Found in the attic!

Found in the attic!

This paper cutter is too old and dull to cut, but I used it just now for scoring card stock.

It looks like it has a light, and luckily, I took the batteries out before I stashed it.

It also came with interchangeable blades, and I’ve seen them, somewhere. I guess it made too much sense to store them with the cutter.

I also scrounged for card stock!

Another photo app

Another photo app

This one is called BeCasso. You can try it for free (Apple products only,) but I’m so taken with it, I bought a year’s subscription. It basically re-renders your photo in different media and different artists’ styles. Here’s the hubs “painted” in pastels.

Original photo

I also altered a photo of a rose I took this spring.

Original photo

I took screenshots of the rose variations to show how simple it is to choose styles and effects.

I liked the last one so much, I decided to buy the “premium” subscription. I have only begun to play!

The Natasha Bead

The Natasha Bead

Several days ago, while watching PM Artists Studio’s live stream, it hit me that I should make a Natasha bead from clay using their monthly color challenge.

This month’s color challenge is spring green, lemon yellow and lilac. You can also add black, white and a metallic if you wish. I wasn’t in my studio, so I was lucky just to find a yellow, a green, and a favorite called gentle plum (Sculpey III.)

A couple of folks in the live stream chat wanted to know what a Natasha bead was. I explained as briefly as I could. You take several colors of polymer clay, chop them up, smoosh them together. Work them with your hands and twist them into ropes, folding them back on themselves. The working of the clay is called, conditioning, and is necessary for the alignment of molecules during curing (baking.) After conditioning, you shape your twisted glob of clay into a rectangular block and let it rest.

After the block is rested and firmed back up. Turn it on its side and slice it down the middle using a tissue blade.

Mine is not perfectly even.

Open the cut block like a book and lay the two pieces side by side to mirror each other.

I think it looks like a bug’s face!

Gently smoosh or roll the two pieces together to adhere to one another. Mine was a little wonky due to the uneven cutting. I flipped it over and trimmed away the excess, again using the tissue blade.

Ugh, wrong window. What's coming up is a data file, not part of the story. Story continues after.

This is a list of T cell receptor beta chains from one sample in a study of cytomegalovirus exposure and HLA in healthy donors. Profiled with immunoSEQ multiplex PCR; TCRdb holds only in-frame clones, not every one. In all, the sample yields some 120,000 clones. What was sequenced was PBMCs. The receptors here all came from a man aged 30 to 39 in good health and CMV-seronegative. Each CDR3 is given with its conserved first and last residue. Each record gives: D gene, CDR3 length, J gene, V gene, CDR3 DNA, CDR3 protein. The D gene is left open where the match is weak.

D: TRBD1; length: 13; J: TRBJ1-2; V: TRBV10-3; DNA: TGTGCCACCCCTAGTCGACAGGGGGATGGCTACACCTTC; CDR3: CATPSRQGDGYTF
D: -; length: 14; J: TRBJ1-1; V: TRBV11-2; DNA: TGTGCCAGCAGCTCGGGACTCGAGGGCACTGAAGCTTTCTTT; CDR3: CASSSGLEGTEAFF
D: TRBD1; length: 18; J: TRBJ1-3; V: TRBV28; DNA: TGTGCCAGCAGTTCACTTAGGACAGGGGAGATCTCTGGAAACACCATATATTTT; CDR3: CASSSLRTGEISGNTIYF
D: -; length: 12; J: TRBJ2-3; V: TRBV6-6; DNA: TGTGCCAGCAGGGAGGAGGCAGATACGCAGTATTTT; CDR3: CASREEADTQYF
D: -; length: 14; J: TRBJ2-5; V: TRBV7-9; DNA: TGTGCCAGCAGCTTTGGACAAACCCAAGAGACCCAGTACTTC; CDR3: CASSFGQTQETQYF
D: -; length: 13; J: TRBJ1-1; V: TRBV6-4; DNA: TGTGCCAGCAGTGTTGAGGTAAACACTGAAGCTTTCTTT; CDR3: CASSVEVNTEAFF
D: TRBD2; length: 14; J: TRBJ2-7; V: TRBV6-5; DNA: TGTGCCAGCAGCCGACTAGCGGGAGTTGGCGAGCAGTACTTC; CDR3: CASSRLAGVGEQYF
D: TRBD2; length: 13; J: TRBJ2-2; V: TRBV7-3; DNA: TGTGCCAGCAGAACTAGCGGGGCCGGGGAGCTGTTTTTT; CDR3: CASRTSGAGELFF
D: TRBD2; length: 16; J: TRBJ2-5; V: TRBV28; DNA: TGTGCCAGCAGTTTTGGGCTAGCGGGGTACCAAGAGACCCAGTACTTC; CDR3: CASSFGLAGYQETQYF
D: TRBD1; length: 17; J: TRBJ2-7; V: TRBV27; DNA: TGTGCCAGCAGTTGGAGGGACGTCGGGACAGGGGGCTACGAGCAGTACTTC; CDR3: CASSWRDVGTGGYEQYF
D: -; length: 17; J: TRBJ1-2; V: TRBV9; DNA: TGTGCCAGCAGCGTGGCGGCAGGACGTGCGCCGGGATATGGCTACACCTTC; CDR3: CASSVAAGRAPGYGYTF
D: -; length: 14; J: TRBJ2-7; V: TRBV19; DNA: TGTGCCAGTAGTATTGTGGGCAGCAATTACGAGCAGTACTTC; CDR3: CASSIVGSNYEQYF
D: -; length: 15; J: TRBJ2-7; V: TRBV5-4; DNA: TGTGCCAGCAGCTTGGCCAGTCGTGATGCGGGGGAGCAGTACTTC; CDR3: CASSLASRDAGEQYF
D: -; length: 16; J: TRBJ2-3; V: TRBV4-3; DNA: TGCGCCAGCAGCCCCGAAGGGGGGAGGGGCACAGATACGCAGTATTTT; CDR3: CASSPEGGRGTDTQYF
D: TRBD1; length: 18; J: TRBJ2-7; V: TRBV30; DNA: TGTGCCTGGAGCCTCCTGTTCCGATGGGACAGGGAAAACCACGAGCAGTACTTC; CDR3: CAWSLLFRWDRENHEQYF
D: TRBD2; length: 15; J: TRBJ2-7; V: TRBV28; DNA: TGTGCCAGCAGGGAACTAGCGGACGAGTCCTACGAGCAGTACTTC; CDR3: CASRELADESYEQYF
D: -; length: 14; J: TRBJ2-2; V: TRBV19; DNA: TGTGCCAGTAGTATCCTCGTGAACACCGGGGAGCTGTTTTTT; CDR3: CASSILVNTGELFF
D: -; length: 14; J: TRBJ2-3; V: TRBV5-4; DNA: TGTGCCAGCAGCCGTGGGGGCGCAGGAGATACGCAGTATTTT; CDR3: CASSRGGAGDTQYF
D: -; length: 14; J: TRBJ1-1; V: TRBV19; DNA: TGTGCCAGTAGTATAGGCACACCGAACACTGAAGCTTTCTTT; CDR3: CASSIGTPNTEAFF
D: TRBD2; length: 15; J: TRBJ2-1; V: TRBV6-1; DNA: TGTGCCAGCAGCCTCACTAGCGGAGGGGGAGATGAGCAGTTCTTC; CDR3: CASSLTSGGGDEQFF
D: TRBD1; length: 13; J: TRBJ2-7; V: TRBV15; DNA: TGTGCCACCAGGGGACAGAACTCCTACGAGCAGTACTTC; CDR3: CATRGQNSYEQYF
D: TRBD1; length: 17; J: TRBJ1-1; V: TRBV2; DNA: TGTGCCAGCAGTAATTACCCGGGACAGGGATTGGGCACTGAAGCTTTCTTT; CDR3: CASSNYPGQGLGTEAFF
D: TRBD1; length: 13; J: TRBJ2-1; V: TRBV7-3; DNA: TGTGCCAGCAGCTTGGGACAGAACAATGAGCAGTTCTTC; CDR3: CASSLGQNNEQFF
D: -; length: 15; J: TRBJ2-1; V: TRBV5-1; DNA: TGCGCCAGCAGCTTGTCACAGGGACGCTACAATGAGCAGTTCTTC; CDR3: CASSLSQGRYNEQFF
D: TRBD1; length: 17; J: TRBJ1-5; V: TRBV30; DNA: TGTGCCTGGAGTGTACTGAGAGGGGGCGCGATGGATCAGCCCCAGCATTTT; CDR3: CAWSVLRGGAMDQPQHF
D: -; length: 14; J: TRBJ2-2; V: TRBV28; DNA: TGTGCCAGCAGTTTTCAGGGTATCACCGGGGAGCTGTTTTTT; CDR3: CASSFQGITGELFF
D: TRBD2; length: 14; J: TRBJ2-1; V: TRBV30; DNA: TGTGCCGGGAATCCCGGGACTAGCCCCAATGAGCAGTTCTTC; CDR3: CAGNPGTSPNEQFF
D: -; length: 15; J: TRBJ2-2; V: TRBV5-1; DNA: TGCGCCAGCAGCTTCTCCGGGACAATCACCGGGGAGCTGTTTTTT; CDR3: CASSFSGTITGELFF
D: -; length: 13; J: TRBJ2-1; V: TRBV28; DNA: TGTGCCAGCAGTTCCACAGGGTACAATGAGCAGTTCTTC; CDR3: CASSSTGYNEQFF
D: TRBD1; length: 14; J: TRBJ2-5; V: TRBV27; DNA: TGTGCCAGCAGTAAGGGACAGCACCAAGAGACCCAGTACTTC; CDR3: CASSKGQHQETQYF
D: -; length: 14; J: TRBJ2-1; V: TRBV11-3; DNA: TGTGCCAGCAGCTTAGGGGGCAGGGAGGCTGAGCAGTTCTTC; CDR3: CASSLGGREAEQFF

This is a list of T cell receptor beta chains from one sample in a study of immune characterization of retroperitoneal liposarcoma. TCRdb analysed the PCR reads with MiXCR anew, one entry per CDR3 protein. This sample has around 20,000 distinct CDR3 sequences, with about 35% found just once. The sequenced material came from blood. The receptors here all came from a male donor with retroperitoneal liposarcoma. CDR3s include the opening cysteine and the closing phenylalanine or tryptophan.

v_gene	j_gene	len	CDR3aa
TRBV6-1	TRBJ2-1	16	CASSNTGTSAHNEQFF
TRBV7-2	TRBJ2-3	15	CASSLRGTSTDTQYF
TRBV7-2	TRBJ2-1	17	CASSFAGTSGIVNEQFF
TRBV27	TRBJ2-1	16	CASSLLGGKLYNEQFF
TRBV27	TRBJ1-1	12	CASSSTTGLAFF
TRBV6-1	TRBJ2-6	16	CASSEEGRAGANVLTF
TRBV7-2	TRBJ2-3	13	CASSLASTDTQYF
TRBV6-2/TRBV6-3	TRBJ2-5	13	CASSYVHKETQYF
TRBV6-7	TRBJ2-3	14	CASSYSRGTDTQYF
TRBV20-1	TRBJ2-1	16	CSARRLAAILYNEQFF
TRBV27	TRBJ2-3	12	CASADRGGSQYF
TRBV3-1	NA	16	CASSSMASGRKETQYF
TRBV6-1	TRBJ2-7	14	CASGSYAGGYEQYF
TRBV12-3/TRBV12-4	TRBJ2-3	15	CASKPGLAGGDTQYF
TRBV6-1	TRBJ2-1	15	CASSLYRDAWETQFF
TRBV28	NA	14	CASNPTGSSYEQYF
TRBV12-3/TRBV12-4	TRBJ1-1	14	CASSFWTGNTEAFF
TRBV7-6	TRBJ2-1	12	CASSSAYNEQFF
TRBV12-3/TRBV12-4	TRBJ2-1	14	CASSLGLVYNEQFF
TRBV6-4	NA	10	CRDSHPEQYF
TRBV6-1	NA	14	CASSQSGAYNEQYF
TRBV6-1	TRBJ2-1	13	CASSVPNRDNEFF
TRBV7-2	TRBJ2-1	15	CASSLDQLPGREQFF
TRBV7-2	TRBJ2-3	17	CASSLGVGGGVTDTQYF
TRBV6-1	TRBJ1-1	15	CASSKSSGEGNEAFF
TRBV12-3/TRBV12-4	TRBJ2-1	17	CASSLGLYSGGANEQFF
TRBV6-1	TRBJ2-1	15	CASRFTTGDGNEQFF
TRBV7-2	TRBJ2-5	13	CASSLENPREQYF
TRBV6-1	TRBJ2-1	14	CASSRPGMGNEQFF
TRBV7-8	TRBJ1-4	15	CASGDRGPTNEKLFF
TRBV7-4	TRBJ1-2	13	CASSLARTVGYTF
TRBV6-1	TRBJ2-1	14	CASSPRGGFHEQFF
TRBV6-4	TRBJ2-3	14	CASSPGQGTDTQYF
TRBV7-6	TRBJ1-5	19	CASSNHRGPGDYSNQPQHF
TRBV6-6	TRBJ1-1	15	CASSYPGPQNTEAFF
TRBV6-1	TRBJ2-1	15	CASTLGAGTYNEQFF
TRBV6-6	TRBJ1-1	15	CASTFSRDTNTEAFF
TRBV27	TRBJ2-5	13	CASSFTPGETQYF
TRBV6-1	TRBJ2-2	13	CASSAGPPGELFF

These scraps can be reused for other types of beads.

Here’s the finished Natasha bead, resting.

Before I bake it, I’ll punch two holes where antenna might be. After baking, I’ll add jump rings and chain, and make it a pendant!


A Failure with Promise

A Failure with Promise

I finally finished this little experiment. I cut a photograph of pretty wallpaper from a magazine. Then, I ran it through an embossing folder. My first failure was debossing the pretty side instead of embossing it. The second was rubbing that side with magenta paint. I got it too thick in places and it filled the spaces left by the embossing folder.

Still, I think this technique has promise, with a lighter hand with paint, and a right-side-up embossing folder!

#the100dayproject2024 #fix,finishandfind Day 49

Yupo is Useful, but Crab Cake Box is Cheaper!

Yupo is Useful, but Crab Cake Box is Cheaper!
Image licensed from
Image cut from a clean crab cake box
Black acrylic paint on gel plate

Pulled with ArtSmith acrylic in medium magenta on copy paper

Inspired by Patricia Carmichael of PM Artist Studio’s use of a Marie Calendar pot pie box, I decided to try cutting a stencil from a washed piece of Phillips crab cake box.

I used my ScanNCut, and lengthened the blade a notch (5.) It worked beautifully, both the cutting and the printing.

But then the paint dried on the blank side of the box, and it puckered, making the stencil bowed and pretty useless. Maybe, I could wash the paint off, immediately, or maybe I could put the dried stencil between heavy books.

I’d still call it a success, for stencils you only need to use once!

Eye of the Peacock

Eye of the Peacock

I was shopping online for photos of peacock feathers, and thought, “I have a couple of peacock feathers, upstairs. Let’s see what I can get with the iPhone.”

These aren’t all, but I’m keeping all of them for now. Even the blurry ones can be blurred more and faded for backgrounds.

My old iPhone 6 seemed to take better macros. I still have it. I wonder if I charged it up, I could try a few super close shots? Another experiment for another day!

#the100dayproject2024, #fix,finishandfind Day 48

My First Big Stencil!

My First Big Stencil!

I had copied several Japanese family crests, or Kamon, to turn into stencils for gel printing. I found them at Encyclopedia Japan.

I printed this one to make a large stencil.

I realized that I needed to connect the round circle to the white areas, or my Scan N Cut would cut the entire outer circle in one piece and would leave me the insides as a round stencil.

I got out my white Posca acrylic paint pen and a ruler. I made several white marks across the outer circle before I scanned it. I had to go over them several times, letting them dry between. It looked like this:

I scanned this image into the machine and saved it. I removed the image and added a sheet of thin Yupo plastic paper to the cutting mat.

I pulled up the saved image and began cutting. I realized I had misjudged the placement of the image and the cutting knife went off the Yupo. I hit the Stop/Start button, and removed the mat. It appeared I had enough uncut Yupo to cut the stencil. I could even turn the mat around and start again! But First, I had to adjust the position of the image in the machine. The display screen is very small.

This is what I got:

I was able to cut the bottom off:

Not perfect, but not bad for a first!

#the100dayproject2024, #fix,finishandfind Day 47